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Coding for kids?


#1

I’m trying to find laptops for a friend’s kids to learn to code on. Is chrome os a decent way to start? They are using Khan Academy right now, but I’d like to give them something that will last them a few years. One of the kids likes to play minecraft if that makes a difference. My budget is around $800 for the pair. They are 8 and 7. Thanks for any help you can give me.


#2

Maybe something like a Pi-Top?


#3

I literally have no idea. I’ve only dealt with windows and linux, but I didn’t get started until I was 35. They are familiar with mac os if that helps.


#4

For 7 and 8 years I’d go with Scratch - a block based visual programming language, with a web web based development environment, which sadly requires flash (I think it has a chrome OS offline editor but better check it for yourself). Now on this age and even till 10-11 I think this would be the easiest way for them to get a grip on the basic concepts, and then let them decide if they wanna dive into something else.

And since at least one of them likes Minecraft the block style programming is also featured in Minecraft’s education edition (never tried it, I saw it in a Microsoft presentation where they were trying to convince our company to feature it in the Computer Modeling textbooks for third and fourth grade, but it looked fun).

Honestly for those two any inexpensive laptop/desktrop would do just fine.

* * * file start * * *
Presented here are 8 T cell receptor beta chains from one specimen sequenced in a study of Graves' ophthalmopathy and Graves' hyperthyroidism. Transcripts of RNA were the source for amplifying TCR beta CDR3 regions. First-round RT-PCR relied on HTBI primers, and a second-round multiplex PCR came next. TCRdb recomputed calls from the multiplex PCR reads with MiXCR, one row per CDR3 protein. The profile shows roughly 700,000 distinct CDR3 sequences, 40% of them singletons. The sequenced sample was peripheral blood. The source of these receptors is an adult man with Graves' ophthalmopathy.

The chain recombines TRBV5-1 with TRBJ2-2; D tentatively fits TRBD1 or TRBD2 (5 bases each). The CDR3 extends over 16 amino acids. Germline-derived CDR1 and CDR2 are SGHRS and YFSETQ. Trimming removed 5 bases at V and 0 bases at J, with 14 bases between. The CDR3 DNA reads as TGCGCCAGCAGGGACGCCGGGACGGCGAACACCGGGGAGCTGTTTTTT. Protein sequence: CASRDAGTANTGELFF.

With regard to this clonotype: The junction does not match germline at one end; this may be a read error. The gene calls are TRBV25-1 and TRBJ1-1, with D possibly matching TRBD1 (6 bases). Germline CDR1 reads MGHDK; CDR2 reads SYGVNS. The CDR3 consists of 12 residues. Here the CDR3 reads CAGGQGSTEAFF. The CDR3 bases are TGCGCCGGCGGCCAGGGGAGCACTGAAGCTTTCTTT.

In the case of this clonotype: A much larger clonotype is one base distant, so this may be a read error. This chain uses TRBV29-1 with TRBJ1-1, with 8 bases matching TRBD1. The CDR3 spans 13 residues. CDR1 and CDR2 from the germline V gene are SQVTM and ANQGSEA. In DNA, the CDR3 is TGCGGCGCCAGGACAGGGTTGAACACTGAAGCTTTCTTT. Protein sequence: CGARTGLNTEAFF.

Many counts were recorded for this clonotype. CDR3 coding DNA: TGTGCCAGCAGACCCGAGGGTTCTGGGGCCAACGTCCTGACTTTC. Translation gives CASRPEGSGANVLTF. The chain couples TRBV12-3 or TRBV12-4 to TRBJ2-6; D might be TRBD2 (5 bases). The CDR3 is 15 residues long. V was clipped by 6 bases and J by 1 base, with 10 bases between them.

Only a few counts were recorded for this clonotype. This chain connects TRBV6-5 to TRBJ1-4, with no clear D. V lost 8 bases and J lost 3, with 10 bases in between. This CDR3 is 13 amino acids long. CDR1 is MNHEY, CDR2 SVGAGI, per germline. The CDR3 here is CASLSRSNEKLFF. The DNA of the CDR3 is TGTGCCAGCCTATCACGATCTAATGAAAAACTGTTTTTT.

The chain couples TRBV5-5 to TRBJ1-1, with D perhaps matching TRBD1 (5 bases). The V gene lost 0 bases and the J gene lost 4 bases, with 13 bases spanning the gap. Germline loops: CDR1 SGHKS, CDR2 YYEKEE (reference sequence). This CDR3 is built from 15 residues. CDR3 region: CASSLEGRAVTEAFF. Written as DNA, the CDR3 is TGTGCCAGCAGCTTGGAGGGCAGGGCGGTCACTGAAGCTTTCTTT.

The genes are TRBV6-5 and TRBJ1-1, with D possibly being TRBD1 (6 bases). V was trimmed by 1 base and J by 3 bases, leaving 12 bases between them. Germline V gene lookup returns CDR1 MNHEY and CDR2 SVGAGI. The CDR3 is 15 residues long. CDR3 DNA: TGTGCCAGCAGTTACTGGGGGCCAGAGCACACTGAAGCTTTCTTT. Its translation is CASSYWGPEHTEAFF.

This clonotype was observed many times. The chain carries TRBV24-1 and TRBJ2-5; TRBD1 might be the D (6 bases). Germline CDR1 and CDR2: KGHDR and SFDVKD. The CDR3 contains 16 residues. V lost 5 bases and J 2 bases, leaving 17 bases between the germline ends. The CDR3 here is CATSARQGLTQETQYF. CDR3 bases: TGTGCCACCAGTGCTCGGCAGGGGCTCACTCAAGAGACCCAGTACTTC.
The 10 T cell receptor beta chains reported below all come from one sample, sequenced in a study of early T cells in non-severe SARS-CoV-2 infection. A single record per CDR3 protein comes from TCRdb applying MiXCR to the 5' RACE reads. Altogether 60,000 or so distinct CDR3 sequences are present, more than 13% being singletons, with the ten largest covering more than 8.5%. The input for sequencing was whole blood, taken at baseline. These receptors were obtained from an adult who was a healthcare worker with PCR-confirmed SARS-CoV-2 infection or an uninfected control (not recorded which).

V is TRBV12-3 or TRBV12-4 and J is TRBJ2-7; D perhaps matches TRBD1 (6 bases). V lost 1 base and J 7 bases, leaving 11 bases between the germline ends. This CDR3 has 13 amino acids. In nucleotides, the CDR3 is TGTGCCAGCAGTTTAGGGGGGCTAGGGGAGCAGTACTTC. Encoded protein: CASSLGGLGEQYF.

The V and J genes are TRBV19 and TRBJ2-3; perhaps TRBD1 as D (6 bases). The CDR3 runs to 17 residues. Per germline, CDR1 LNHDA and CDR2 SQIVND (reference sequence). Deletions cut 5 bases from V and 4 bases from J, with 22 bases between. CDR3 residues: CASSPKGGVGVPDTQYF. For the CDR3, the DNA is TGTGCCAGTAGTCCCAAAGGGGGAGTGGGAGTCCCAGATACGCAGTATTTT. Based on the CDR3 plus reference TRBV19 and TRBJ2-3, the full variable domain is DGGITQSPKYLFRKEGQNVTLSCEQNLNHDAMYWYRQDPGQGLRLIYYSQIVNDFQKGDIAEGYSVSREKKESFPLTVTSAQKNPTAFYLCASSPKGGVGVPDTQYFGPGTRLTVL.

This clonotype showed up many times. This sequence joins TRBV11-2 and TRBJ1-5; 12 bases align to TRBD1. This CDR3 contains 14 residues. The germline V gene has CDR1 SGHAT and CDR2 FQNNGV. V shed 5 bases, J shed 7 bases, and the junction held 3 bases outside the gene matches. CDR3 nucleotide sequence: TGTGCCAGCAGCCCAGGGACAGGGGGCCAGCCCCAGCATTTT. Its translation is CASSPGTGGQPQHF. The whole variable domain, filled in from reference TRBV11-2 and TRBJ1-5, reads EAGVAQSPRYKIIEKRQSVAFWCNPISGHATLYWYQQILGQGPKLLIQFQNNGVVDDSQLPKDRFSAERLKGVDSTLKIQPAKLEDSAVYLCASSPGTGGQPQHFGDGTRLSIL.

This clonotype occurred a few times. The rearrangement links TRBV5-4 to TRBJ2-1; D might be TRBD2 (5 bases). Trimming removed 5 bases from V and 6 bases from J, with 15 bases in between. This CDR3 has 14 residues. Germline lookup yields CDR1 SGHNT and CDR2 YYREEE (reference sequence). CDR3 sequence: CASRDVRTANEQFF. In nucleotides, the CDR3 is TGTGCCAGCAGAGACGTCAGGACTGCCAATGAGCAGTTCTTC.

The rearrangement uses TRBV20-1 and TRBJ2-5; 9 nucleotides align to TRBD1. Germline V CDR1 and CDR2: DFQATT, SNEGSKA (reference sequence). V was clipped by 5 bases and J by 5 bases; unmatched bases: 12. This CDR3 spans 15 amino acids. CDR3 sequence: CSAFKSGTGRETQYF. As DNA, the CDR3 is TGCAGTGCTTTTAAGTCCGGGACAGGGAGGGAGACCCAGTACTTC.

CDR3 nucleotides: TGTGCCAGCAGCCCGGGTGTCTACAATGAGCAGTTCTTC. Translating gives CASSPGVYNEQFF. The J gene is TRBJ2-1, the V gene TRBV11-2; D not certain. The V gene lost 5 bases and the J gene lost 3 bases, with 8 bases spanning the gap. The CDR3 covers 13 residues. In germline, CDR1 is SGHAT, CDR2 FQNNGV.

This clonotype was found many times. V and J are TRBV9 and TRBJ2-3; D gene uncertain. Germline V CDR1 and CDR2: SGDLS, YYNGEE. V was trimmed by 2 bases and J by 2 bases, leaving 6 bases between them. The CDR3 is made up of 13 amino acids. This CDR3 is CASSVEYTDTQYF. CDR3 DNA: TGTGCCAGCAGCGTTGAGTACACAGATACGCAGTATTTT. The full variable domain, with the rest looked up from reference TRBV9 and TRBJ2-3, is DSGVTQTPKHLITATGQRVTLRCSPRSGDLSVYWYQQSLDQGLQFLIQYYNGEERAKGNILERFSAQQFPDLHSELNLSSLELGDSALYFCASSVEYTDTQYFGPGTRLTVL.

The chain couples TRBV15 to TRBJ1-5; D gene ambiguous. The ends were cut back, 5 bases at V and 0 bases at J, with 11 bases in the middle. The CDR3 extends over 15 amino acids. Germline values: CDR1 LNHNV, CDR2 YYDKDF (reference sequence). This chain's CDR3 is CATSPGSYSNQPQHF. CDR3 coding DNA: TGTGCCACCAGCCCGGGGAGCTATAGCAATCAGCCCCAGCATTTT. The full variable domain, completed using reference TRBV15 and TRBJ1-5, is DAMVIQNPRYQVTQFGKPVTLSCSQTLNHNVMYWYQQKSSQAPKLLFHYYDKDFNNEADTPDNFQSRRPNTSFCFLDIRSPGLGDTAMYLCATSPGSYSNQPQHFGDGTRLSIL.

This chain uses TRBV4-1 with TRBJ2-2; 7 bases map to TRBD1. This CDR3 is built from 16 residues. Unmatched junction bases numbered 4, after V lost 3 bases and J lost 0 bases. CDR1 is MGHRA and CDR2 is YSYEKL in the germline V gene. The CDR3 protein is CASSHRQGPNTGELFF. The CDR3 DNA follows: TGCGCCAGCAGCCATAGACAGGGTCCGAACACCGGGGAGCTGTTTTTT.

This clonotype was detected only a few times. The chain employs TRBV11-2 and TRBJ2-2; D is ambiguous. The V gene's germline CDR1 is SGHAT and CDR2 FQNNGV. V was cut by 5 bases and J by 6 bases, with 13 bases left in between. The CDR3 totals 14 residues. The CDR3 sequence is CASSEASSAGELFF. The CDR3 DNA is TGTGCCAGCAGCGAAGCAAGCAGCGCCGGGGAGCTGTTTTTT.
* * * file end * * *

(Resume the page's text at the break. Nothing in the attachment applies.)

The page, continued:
#5

Recent episode of theirs.


#6

I wouldn’t use chrome OS, id use either windows or Linux.
what language are we talking about?
i would how ever look into a IDE they could use, like fx. Eclipse. learning programming the hardware allmost doesn’t matter, it is all about getting aquinted with loops, arrays etc.


#7

No no no now wait a minute, chrome os would be perfect here. It has linux apps coming in flatpaks now. You can almost install anything to the system now, and with neat processors from nvidia down to boring ol’ intel chips.

Compilers too. Its a whole environment.

So I think something like scratch to start on a “Linux Compatible” chromebook would be perfect. Then go up from there.


#8

So I just did a little bit of digging around Amazon (I am swiss, so I don’t know where you get your hardware from) but for 800$ for 2 Notebooks (so 400$ a piece) you don’t have a lot of options. I would recommend dual-boot them with Linux Mint (I suppose the closest to Windows, that they are using at school). This lets you keep the Windows on there for later usage. The one I found on Amazon that I would get: this one

Benefits:
i3-8130U, better than an i5 7200U (don’t ever be fooled by i3 is not as good as i5 -> always check) and for the Price you can’t expect a racing horse.
6GB, well you get what you get for 400$
wireless ac, state of the art.
usb 3.1 C, you don’t see that on some top of the line products
dvd drive, not really a benefit but it makes nice DVD watching.

Downside
i3-8130, it is a dualcore and not a quadcore :-1:
FullHD, in this price range I would prefer a HD screen to safe the pc power for calculation, and with Minecraft you will not notice to much of a difference.
No SSD, well for 400$ you can’t be surprised.

I would not buy a chromebook I think they are all underpowered but I might be wrong there.


#9

I see your point with Chrome OS is easy to use. But I can’t agree with you about boring ol’intel being a bad choice. You can use a “normal” Windows notebook and boot it with a Chrome OS USB drive or even dual-boot it. Nvidia is dead in the water when it comes to performance compared to Intel and you get more Ram. I really don’t see the point of chromebooks as they are running tablet CPUs in a ultrabook build. There is no benefits to do that except maybe battery life


#10

I would check out https://hourofcode.com/

there are some games to learn programming and yeah Scratch is perfect for beginners. I would move on with Python if they like it.


#11

Thanks for all the replies. I’ll check out all the links that y’all provided.